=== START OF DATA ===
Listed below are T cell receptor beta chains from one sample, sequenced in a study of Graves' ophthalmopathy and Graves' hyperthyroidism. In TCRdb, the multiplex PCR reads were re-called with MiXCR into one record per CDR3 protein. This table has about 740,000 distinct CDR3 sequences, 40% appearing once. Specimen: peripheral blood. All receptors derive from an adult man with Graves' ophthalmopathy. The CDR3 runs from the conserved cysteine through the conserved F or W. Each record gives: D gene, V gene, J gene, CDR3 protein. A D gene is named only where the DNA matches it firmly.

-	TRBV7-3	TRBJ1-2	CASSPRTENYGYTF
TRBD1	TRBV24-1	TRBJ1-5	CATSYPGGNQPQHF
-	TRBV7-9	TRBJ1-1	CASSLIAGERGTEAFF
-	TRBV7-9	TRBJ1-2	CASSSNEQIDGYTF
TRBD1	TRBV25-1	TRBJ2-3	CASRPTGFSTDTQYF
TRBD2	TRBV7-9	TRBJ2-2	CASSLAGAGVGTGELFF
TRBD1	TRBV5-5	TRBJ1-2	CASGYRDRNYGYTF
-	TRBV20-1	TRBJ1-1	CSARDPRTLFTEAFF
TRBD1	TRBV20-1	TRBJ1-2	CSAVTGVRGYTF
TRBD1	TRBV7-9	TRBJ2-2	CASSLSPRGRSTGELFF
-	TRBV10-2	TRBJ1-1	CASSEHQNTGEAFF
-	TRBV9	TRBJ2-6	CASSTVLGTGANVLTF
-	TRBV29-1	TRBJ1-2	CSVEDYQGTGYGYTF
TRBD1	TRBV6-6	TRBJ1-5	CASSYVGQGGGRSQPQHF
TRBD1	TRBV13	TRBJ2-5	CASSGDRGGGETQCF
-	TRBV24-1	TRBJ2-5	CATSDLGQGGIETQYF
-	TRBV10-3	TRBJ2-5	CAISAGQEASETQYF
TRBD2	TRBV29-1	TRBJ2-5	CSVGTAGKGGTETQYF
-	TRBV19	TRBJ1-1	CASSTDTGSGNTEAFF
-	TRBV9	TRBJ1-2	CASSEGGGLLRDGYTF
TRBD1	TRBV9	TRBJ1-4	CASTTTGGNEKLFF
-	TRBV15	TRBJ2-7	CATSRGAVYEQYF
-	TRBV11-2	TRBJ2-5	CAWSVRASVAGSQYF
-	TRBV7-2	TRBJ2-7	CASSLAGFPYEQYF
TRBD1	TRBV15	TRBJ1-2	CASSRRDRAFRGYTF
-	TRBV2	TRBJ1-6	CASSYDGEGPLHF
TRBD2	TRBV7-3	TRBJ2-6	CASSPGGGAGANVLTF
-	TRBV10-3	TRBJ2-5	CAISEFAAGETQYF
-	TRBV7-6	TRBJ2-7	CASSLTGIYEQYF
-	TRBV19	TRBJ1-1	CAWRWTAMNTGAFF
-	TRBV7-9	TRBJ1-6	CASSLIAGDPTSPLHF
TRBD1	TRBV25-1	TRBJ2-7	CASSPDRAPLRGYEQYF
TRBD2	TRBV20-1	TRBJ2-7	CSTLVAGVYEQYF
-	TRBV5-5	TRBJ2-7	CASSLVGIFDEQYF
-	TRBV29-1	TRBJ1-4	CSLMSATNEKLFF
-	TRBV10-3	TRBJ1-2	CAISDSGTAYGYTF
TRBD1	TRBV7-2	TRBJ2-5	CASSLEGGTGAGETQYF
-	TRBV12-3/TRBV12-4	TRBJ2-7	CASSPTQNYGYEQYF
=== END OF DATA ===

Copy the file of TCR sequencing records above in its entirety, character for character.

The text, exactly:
Listed below are T cell receptor beta chains from one sample, sequenced in a study of Graves' ophthalmopathy and Graves' hyperthyroidism. In TCRdb, the multiplex PCR reads were re-called with MiXCR into one record per CDR3 protein. This table has about 740,000 distinct CDR3 sequences, 40% appearing once. Specimen: peripheral blood. All receptors derive from an adult man with Graves' ophthalmopathy. The CDR3 runs from the conserved cysteine through the conserved F or W. Each record gives: D gene, V gene, J gene, CDR3 protein. A D gene is named only where the DNA matches it firmly.

-	TRBV7-3	TRBJ1-2	CASSPRTENYGYTF
TRBD1	TRBV24-1	TRBJ1-5	CATSYPGGNQPQHF
-	TRBV7-9	TRBJ1-1	CASSLIAGERGTEAFF
-	TRBV7-9	TRBJ1-2	CASSSNEQIDGYTF
TRBD1	TRBV25-1	TRBJ2-3	CASRPTGFSTDTQYF
TRBD2	TRBV7-9	TRBJ2-2	CASSLAGAGVGTGELFF
TRBD1	TRBV5-5	TRBJ1-2	CASGYRDRNYGYTF
-	TRBV20-1	TRBJ1-1	CSARDPRTLFTEAFF
TRBD1	TRBV20-1	TRBJ1-2	CSAVTGVRGYTF
TRBD1	TRBV7-9	TRBJ2-2	CASSLSPRGRSTGELFF
-	TRBV10-2	TRBJ1-1	CASSEHQNTGEAFF
-	TRBV9	TRBJ2-6	CASSTVLGTGANVLTF
-	TRBV29-1	TRBJ1-2	CSVEDYQGTGYGYTF
TRBD1	TRBV6-6	TRBJ1-5	CASSYVGQGGGRSQPQHF
TRBD1	TRBV13	TRBJ2-5	CASSGDRGGGETQCF
-	TRBV24-1	TRBJ2-5	CATSDLGQGGIETQYF
-	TRBV10-3	TRBJ2-5	CAISAGQEASETQYF
TRBD2	TRBV29-1	TRBJ2-5	CSVGTAGKGGTETQYF
-	TRBV19	TRBJ1-1	CASSTDTGSGNTEAFF
-	TRBV9	TRBJ1-2	CASSEGGGLLRDGYTF
TRBD1	TRBV9	TRBJ1-4	CASTTTGGNEKLFF
-	TRBV15	TRBJ2-7	CATSRGAVYEQYF
-	TRBV11-2	TRBJ2-5	CAWSVRASVAGSQYF
-	TRBV7-2	TRBJ2-7	CASSLAGFPYEQYF
TRBD1	TRBV15	TRBJ1-2	CASSRRDRAFRGYTF
-	TRBV2	TRBJ1-6	CASSYDGEGPLHF
TRBD2	TRBV7-3	TRBJ2-6	CASSPGGGAGANVLTF
-	TRBV10-3	TRBJ2-5	CAISEFAAGETQYF
-	TRBV7-6	TRBJ2-7	CASSLTGIYEQYF
-	TRBV19	TRBJ1-1	CAWRWTAMNTGAFF
-	TRBV7-9	TRBJ1-6	CASSLIAGDPTSPLHF
TRBD1	TRBV25-1	TRBJ2-7	CASSPDRAPLRGYEQYF
TRBD2	TRBV20-1	TRBJ2-7	CSTLVAGVYEQYF
-	TRBV5-5	TRBJ2-7	CASSLVGIFDEQYF
-	TRBV29-1	TRBJ1-4	CSLMSATNEKLFF
-	TRBV10-3	TRBJ1-2	CAISDSGTAYGYTF
TRBD1	TRBV7-2	TRBJ2-5	CASSLEGGTGAGETQYF
-	TRBV12-3/TRBV12-4	TRBJ2-7	CASSPTQNYGYEQYF